As the pace of online marketing increased, marketers needed to quickly test different formats of marketing content. Instead of lengthy timelines and volatile test groups, marketers used A/B tests to swiftly try alternative approaches to content. Between images, headlines, designs and copy, it was suddenly possible to instantly to send out multiple versions of the same campaign, and find out which tactics produced the most conversions.
Traditional A/B testing is isolated. Customers only see one version, though you’ve sent out many. Emails, direct mail, even website design is all controllable. Customers will only see the content meant for their demographic. With Social media, on the other hand, is much harder to conduct A/B tests.
The ideal A/B test on social media finds the right combination of image, text, audience and timing. Sending out content with contrasting tones and a wild mix of these elements can confuse followers. It often turns away more followers than it converts. Needless to say, that is the opposite desired effect of running an A/B test.
However, there is an internal solution every organization can deploy to use traditional A/B test principles in the erratic social media landscape. An social media employee advocacy program is the perfect platform to test your various campaign options without fear of polarizing your customers. You can leverage your employee’s social followings and their social activity to discover what works best for your social campaigns. With diverse feeds and followers, you’ll be able to deduce the type of social content your employees and your company should be posting and you will gain deeper insights about the connection between your social content and the people reading it.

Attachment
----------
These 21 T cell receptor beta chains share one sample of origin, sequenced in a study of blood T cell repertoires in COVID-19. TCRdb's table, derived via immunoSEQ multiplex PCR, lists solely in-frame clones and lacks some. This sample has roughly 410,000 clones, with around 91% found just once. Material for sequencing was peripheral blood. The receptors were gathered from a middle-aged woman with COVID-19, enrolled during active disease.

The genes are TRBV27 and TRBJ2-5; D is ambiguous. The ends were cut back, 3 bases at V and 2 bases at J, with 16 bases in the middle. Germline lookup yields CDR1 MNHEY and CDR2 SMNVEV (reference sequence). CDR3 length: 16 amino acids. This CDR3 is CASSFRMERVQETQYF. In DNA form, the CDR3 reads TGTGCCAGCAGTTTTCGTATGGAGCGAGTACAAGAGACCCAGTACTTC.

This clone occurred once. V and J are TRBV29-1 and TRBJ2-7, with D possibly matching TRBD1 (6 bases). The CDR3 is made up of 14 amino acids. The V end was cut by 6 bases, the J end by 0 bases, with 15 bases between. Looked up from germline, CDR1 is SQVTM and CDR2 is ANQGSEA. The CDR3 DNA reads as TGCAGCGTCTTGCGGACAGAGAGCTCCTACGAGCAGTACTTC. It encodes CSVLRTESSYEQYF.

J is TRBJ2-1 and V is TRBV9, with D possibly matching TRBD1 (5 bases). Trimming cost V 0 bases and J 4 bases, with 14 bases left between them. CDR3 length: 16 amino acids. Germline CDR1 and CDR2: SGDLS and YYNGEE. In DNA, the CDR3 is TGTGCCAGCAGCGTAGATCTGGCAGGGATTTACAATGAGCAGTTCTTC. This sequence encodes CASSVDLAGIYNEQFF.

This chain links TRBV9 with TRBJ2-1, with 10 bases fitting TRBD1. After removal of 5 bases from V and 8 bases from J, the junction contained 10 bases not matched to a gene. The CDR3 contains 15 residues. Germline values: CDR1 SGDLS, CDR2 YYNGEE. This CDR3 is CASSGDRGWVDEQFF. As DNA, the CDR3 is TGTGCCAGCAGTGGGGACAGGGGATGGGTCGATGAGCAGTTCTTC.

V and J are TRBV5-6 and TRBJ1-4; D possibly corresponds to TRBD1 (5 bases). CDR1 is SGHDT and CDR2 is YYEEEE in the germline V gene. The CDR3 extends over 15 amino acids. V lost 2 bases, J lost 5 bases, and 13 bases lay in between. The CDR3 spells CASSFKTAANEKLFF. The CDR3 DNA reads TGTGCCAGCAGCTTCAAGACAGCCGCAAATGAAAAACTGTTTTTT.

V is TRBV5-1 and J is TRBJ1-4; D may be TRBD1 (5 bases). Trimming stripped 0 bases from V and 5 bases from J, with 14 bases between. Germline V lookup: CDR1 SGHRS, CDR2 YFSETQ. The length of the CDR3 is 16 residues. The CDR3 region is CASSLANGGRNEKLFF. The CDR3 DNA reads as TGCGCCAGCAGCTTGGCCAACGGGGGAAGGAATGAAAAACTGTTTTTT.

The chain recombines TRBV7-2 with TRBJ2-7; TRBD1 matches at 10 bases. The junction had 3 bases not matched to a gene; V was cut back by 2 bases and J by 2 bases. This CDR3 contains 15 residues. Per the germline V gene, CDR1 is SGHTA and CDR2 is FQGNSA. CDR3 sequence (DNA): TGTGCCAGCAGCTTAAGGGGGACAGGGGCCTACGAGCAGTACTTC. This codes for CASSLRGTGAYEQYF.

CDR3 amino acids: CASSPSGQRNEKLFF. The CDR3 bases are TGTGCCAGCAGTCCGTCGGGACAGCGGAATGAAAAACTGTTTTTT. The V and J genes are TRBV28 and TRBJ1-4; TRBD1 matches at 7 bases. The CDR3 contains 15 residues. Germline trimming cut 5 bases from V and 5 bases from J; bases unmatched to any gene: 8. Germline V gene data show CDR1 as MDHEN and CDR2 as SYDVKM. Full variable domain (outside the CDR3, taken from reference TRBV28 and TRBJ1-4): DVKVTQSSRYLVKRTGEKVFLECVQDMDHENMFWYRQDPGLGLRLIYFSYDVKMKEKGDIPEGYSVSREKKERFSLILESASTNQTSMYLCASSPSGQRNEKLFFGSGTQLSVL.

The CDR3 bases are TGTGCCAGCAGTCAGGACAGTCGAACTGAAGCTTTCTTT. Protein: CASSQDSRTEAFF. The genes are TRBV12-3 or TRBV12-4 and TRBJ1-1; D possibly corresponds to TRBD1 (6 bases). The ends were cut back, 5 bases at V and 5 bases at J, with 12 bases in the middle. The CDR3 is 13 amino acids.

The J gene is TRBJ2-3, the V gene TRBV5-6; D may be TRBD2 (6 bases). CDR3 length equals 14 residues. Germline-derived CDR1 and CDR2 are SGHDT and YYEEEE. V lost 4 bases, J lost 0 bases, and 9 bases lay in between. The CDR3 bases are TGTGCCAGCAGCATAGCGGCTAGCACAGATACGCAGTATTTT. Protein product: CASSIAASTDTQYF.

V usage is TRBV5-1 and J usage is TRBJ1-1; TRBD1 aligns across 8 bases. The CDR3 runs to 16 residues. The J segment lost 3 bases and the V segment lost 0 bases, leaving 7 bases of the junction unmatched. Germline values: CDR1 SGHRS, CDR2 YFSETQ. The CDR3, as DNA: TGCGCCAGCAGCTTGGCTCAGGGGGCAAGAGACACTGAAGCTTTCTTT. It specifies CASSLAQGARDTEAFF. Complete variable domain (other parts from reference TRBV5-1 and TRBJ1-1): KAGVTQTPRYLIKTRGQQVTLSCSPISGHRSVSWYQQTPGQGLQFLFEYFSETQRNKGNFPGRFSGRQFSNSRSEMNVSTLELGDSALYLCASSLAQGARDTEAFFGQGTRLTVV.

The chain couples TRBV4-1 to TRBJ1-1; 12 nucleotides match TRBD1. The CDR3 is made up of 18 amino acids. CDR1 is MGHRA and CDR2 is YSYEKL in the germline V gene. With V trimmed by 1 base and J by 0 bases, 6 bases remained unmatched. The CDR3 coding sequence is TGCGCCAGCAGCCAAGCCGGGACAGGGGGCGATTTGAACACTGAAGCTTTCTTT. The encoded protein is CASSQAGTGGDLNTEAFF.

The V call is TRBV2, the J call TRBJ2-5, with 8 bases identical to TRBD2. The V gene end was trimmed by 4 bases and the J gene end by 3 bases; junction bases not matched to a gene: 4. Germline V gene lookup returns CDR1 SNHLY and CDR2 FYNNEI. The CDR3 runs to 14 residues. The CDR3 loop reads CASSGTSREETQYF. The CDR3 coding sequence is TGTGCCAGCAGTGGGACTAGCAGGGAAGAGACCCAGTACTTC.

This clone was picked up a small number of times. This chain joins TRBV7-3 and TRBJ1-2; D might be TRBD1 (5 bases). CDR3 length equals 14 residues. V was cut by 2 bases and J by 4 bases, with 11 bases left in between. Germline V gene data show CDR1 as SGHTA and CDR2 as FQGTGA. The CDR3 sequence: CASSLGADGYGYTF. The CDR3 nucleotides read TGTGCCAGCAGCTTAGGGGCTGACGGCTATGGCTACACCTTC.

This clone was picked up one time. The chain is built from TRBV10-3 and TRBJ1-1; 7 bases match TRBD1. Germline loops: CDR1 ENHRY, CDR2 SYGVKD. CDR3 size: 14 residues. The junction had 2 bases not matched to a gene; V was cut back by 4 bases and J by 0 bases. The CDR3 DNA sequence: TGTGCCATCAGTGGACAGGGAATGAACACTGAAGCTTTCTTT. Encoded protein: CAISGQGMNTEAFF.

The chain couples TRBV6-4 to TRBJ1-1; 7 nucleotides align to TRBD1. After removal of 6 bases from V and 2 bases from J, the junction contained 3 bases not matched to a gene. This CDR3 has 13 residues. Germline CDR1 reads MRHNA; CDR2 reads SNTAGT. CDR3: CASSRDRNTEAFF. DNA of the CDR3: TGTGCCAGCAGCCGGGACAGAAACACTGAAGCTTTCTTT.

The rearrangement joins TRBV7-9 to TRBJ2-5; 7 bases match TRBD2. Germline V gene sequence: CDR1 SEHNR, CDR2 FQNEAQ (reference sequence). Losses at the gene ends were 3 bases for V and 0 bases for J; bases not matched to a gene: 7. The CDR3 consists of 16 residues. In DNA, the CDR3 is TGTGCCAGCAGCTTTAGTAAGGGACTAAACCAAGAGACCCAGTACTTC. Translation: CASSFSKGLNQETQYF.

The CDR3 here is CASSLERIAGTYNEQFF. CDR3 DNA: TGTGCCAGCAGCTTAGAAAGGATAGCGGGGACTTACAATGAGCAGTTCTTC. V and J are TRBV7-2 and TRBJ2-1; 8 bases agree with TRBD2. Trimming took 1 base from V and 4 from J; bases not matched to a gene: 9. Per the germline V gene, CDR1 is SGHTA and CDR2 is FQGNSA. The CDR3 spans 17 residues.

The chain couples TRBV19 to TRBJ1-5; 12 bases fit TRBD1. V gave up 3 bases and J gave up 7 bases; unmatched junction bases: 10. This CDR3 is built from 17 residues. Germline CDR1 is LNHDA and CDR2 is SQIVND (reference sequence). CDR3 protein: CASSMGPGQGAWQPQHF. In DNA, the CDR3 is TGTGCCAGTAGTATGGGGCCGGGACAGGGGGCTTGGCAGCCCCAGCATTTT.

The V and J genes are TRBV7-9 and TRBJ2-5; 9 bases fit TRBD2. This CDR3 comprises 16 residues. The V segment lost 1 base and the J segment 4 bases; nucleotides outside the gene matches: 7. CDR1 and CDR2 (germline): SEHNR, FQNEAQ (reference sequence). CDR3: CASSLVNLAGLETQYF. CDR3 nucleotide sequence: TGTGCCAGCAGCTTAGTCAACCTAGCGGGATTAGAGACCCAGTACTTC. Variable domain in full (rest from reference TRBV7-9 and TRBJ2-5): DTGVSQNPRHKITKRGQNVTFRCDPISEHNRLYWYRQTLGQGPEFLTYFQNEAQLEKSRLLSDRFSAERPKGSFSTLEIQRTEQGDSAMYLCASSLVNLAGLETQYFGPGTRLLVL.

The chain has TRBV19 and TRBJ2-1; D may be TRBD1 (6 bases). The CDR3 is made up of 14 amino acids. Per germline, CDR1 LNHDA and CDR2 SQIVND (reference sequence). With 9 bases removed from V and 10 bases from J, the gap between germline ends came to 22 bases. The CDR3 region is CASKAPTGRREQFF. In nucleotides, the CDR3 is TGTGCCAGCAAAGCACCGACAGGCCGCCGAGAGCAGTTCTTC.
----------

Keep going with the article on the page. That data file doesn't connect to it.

Testing Demographic Responses
One notable feature, and important consideration, of social media employee advocacy is the different groups of followers your employees have. While similar to your corporate following, it will be slightly more specific. For each product line, or geographic market you are selling to, chances are you have different followers. For instance, an IT services company will have many different fields of expertise, and followers of employees in service group A – Cyber Security are not the same as the followers of employees in service group B – Data Center Services.
This point of A/B testing comes down to the adage, “Know your audience.” If you want to test targeted content with thought leaders and executives, you can channel your CEO’s social following. If you want to launch a recruitment campaign as your company grows, it’s good to use all your employees accounts, but to start at the bottom. The younger, more socially active members of your company should draw in the type of talent you are seeking for your team.
Knowing exactly how one demographic from a specific employee’s account responded to a social campaign can help you decide what to alter when you take it to your brand account. You might have found the right ingredients the first time around or you might have discovered how to appeal to a broader audience.
Testing Emotional Responses